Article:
Thursday, October 4, 2012

31 Days to a Happy Marriage: Day 5: I'm Sorry

One of the very best phrases a married person can use is, "I'm sorry."

Pastor Allen Speegle says, "Nothing takes the air out of confrontation like admitting your faults first. If you find yourself dealing with an explosive situation admit "your stuff" instead of harping on theirs."

There is so much truth in that!  I don't know how many times I could feel a situation escalating between Jeremiah and I, and as soon as I said, "I'm sorry." there was an instant peace. Unfortunately, there are even more times when I didn't say, "I'm sorry." and things got way out of hand.

Saying, "I'm sorry." has been hard for me in the past (let's be honest, it sometimes still is).  If you feel the need to 'be right' or prove you're right at all costs, saying sorry will be difficult.  I am learning that having peace is worth way more in my life than being right.  

Towards the end of the hellish time in the first 6 months of our marriage, I remember things felt out of control.  We were arguing constantly, and usually about something trivial.  My wise husband told me one day, "I am making the decision that we are having peace in our home."  Basically, I had no choice about it.  At that point, I would have argued with a wall to prove how right I was instead of having peace.  Thank God my husband put his foot down on that issue.  If we had continued down the path we were going, I'm sure we would have been divorced by now.

The thing is, you can be right, in fact, that you're wrong.  My dad says this, "If you're right you don't need an argument, and if you're wrong you don't have an argument." 

Matthew 7:1-5 tells us, “Don’t pick on people, jump on their failures, criticize their faults— unless, of course, you want the same treatment. That critical spirit has a way of boomeranging. It’s easy to see a smudge on your neighbor’s face and be oblivious to the ugly sneer on your own. Do you have the nerve to say, ‘Let me wash your face for you,’ when your own face is distorted by contempt? It’s this whole traveling road-show mentality all over again, playing a holier-than-thou part instead of just living your part. Wipe that ugly sneer off your own face, and you might be fit to offer a washcloth to your neighbor."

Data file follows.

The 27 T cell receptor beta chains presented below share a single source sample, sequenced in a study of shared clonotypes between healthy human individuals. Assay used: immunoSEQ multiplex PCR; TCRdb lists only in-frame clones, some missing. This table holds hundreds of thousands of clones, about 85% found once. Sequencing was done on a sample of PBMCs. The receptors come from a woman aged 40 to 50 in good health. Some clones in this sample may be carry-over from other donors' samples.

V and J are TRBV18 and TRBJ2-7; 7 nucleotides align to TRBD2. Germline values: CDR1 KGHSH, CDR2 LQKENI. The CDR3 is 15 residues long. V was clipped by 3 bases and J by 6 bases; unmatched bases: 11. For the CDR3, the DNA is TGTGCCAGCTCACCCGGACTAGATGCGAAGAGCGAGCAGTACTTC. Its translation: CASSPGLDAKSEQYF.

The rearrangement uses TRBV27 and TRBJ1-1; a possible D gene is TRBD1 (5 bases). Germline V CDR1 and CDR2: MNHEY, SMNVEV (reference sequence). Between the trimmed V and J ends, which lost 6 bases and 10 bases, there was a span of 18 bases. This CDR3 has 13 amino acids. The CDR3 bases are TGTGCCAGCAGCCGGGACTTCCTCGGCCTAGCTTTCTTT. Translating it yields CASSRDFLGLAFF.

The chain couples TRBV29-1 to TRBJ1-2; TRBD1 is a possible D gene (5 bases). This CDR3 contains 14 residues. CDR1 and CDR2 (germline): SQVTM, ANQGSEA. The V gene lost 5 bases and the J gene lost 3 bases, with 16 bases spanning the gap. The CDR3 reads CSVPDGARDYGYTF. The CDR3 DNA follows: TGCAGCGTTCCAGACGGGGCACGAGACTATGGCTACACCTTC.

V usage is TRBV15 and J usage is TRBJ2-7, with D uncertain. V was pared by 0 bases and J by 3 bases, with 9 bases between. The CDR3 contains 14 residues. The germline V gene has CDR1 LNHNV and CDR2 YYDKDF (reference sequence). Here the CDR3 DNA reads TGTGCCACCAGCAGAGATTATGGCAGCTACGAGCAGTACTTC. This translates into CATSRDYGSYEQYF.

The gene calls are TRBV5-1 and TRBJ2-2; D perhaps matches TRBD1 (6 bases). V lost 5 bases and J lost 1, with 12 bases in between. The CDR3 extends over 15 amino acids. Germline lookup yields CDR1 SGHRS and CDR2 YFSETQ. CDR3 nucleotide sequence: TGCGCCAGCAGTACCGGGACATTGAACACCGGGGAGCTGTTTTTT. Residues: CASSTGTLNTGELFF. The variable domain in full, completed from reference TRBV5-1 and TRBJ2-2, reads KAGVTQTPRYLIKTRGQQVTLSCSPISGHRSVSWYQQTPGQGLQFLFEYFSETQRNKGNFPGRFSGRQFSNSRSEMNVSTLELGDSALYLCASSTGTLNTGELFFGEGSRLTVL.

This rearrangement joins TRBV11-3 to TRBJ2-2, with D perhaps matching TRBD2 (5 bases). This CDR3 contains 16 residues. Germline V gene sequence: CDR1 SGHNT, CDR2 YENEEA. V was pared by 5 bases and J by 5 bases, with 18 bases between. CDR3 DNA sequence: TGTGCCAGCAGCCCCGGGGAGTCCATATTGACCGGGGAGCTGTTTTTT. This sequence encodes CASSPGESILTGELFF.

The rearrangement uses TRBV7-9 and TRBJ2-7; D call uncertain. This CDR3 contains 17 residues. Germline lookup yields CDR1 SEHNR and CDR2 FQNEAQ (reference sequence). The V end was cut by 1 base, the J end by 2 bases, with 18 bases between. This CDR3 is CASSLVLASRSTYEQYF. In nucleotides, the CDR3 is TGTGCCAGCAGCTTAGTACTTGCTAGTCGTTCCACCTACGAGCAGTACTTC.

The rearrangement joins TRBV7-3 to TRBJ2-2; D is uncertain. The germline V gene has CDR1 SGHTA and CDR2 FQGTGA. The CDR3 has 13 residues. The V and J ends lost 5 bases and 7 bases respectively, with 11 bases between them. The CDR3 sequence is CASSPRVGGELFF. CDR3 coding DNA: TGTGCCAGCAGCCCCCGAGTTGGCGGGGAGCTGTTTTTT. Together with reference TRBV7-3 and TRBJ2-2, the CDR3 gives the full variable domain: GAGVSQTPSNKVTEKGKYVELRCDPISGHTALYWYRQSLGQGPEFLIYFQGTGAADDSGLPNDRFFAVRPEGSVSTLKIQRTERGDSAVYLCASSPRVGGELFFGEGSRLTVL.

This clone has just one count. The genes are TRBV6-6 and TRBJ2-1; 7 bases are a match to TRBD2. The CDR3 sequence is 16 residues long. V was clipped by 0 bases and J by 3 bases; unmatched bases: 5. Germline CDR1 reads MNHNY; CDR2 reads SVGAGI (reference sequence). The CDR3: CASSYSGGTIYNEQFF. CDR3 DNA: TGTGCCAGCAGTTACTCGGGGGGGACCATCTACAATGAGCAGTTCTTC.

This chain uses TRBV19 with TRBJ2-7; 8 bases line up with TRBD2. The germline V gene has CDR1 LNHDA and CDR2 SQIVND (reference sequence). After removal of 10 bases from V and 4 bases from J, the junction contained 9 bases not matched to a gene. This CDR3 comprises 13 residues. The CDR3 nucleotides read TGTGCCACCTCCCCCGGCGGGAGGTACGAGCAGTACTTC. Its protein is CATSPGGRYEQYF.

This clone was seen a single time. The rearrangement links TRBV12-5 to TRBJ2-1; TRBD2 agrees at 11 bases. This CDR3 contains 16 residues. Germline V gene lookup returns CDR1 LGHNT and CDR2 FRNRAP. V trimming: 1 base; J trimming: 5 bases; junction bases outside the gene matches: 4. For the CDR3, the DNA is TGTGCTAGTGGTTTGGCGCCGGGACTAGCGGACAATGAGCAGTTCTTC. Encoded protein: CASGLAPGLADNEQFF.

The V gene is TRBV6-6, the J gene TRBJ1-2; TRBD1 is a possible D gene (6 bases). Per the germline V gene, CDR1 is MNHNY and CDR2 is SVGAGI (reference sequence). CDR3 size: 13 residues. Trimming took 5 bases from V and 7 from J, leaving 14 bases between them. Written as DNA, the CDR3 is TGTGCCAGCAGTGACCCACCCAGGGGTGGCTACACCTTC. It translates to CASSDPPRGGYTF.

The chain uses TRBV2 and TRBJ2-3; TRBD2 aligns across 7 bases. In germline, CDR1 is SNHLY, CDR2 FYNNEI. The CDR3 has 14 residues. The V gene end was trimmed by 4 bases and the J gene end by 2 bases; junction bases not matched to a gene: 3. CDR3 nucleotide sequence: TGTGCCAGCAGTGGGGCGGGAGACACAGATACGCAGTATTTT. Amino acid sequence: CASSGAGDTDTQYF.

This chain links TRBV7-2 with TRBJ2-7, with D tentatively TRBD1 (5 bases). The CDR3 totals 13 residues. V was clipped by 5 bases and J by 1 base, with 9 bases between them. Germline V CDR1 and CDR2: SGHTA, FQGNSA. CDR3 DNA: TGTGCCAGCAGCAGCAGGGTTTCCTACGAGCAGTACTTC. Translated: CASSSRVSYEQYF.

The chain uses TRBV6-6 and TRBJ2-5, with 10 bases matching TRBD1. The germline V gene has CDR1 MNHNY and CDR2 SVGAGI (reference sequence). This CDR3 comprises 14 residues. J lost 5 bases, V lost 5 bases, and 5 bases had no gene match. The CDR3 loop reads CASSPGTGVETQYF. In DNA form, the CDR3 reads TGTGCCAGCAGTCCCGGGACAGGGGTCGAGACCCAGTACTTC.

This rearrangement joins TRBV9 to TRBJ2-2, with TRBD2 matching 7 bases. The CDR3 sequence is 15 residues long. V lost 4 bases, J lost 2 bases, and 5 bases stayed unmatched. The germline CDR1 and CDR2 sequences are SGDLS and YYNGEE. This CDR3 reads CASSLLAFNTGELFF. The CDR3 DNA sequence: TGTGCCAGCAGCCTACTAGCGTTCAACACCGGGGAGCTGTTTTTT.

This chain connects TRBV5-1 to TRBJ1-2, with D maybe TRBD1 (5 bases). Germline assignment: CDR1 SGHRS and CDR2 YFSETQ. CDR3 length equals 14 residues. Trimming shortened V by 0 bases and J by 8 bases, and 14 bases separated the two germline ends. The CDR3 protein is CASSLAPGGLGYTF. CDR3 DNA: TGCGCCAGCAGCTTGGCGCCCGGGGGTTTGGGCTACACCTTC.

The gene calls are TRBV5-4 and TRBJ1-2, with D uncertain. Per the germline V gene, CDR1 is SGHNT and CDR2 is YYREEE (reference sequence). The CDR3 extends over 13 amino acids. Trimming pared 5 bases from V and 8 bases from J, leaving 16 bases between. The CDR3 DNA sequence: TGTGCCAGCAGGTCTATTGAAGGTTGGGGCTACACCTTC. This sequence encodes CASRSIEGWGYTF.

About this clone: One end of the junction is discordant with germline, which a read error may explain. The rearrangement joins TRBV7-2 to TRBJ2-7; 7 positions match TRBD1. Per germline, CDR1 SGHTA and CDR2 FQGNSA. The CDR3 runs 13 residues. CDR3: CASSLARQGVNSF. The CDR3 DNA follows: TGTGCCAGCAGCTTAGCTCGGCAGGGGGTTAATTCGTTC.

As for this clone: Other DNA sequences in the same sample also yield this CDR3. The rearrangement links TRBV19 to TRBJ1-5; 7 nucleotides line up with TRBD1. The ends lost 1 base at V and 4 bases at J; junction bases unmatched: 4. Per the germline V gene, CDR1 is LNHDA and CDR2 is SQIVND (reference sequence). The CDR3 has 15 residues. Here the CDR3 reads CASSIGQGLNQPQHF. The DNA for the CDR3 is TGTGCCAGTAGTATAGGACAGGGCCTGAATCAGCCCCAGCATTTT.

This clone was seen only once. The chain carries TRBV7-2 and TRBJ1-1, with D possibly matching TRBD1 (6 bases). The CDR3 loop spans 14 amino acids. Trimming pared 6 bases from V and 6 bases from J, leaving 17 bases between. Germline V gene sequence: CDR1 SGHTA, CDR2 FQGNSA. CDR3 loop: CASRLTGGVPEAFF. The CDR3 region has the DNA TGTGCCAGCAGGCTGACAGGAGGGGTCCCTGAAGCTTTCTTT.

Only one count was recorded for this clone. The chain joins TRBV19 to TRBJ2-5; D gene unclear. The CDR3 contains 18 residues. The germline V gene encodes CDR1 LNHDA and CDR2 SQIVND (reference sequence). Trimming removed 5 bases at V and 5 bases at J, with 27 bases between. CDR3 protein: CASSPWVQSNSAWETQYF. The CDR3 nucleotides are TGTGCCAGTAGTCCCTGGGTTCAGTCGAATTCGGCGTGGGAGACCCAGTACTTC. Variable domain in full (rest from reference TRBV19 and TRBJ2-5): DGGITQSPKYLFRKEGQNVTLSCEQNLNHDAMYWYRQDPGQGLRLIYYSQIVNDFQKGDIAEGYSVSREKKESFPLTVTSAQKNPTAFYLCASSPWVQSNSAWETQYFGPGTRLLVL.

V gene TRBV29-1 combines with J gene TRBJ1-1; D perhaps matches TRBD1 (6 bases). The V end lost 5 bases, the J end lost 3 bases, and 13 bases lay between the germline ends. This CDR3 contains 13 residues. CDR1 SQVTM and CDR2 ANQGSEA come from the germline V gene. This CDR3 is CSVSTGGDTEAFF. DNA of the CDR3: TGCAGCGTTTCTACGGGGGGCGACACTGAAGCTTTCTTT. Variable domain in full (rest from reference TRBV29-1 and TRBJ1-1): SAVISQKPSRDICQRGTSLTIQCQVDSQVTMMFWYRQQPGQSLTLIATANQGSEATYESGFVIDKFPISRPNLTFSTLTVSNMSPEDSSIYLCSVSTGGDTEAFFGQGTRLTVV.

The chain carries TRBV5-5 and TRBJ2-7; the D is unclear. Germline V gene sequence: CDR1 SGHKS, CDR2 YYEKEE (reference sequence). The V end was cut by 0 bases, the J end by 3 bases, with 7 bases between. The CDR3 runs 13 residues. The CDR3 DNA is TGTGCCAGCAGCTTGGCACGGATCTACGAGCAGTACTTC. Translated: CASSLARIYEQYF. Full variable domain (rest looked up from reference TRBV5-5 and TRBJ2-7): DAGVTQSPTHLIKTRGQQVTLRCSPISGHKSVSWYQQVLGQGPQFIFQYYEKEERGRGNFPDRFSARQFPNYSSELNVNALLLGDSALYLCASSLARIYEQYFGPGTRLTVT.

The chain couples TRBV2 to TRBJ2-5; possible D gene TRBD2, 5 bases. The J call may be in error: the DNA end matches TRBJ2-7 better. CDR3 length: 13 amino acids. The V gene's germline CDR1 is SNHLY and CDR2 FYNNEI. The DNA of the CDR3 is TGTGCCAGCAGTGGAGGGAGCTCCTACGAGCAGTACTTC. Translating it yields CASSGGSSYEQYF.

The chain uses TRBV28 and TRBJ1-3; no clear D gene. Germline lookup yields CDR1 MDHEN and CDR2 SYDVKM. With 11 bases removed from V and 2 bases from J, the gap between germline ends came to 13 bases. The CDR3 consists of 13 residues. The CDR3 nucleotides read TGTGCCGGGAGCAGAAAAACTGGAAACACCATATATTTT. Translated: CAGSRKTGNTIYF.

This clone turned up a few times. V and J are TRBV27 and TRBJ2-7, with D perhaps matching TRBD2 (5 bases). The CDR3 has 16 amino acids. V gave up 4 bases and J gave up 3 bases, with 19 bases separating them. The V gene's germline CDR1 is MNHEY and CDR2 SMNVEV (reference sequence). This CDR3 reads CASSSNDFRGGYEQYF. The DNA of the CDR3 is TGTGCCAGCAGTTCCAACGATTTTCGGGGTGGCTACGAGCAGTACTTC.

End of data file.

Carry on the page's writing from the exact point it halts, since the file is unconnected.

By constantly trying to prove your rightness and your spouse's wrongness, you can be pushing out the very happiness, peace, and love God has called your relationship to have.  By pointing out your spouse's issues and not looking at your own, you'll push your spouse away.  Through the years I am learning to say, "I'm sorry" more quickly...and sincerely mean it.  Peace is way more important than being right.  

*Find a list with links to the other posts in this series here.*

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